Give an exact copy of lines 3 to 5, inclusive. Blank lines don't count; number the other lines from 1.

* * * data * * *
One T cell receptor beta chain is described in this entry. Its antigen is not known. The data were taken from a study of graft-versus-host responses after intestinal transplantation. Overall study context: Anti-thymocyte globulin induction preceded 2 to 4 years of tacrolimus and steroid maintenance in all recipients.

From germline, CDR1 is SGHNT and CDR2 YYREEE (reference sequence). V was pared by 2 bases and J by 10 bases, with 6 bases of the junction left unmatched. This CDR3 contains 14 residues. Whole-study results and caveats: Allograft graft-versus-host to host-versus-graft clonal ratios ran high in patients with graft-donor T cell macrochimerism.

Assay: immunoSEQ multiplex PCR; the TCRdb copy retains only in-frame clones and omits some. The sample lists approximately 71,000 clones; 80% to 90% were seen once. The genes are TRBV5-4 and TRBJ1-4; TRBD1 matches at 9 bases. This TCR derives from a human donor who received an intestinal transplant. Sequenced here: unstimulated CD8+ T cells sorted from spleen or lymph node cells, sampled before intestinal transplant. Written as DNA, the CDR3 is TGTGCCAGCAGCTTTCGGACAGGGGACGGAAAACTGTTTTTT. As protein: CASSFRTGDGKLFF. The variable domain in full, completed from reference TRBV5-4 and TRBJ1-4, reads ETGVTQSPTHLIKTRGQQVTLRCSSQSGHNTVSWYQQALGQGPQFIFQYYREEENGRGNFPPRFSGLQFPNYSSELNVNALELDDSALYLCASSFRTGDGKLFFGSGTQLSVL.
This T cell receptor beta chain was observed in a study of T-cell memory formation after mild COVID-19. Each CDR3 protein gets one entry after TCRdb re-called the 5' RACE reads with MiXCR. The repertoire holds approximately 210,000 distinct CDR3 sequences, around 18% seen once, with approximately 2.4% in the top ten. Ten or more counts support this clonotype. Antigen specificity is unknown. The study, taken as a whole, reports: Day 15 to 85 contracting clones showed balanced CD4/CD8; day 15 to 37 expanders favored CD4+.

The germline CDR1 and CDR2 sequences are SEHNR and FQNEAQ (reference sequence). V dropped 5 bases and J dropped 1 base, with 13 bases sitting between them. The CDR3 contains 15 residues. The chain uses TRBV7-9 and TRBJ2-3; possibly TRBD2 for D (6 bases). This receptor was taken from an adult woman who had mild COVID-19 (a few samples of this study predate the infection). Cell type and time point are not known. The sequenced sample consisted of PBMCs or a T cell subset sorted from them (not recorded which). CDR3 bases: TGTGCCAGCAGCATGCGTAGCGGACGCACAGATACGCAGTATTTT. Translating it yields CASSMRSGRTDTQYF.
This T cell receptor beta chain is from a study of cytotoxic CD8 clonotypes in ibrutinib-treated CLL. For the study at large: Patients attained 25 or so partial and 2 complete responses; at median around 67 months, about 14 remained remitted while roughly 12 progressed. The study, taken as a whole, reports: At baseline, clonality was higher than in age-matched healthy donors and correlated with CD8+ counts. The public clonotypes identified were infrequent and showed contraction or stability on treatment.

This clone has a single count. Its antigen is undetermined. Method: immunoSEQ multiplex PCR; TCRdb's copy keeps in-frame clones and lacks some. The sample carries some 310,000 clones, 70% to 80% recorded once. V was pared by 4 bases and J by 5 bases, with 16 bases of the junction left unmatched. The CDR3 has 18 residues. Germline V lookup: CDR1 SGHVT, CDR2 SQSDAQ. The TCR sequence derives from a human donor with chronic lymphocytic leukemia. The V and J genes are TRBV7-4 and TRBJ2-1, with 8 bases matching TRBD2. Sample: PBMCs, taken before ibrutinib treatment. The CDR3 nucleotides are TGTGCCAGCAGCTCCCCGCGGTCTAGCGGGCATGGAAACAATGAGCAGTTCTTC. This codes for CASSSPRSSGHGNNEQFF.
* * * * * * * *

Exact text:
Assay: immunoSEQ multiplex PCR; the TCRdb copy retains only in-frame clones and omits some. The sample lists approximately 71,000 clones; 80% to 90% were seen once. The genes are TRBV5-4 and TRBJ1-4; TRBD1 matches at 9 bases. This TCR derives from a human donor who received an intestinal transplant. Sequenced here: unstimulated CD8+ T cells sorted from spleen or lymph node cells, sampled before intestinal transplant. Written as DNA, the CDR3 is TGTGCCAGCAGCTTTCGGACAGGGGACGGAAAACTGTTTTTT. As protein: CASSFRTGDGKLFF. The variable domain in full, completed from reference TRBV5-4 and TRBJ1-4, reads ETGVTQSPTHLIKTRGQQVTLRCSSQSGHNTVSWYQQALGQGPQFIFQYYREEENGRGNFPPRFSGLQFPNYSSELNVNALELDDSALYLCASSFRTGDGKLFFGSGTQLSVL.
This T cell receptor beta chain was observed in a study of T-cell memory formation after mild COVID-19. Each CDR3 protein gets one entry after TCRdb re-called the 5' RACE reads with MiXCR. The repertoire holds approximately 210,000 distinct CDR3 sequences, around 18% seen once, with approximately 2.4% in the top ten. Ten or more counts support this clonotype. Antigen specificity is unknown. The study, taken as a whole, reports: Day 15 to 85 contracting clones showed balanced CD4/CD8; day 15 to 37 expanders favored CD4+.

The germline CDR1 and CDR2 sequences are SEHNR and FQNEAQ (reference sequence). V dropped 5 bases and J dropped 1 base, with 13 bases sitting between them. The CDR3 contains 15 residues. The chain uses TRBV7-9 and TRBJ2-3; possibly TRBD2 for D (6 bases). This receptor was taken from an adult woman who had mild COVID-19 (a few samples of this study predate the infection). Cell type and time point are not known. The sequenced sample consisted of PBMCs or a T cell subset sorted from them (not recorded which). CDR3 bases: TGTGCCAGCAGCATGCGTAGCGGACGCACAGATACGCAGTATTTT. Translating it yields CASSMRSGRTDTQYF.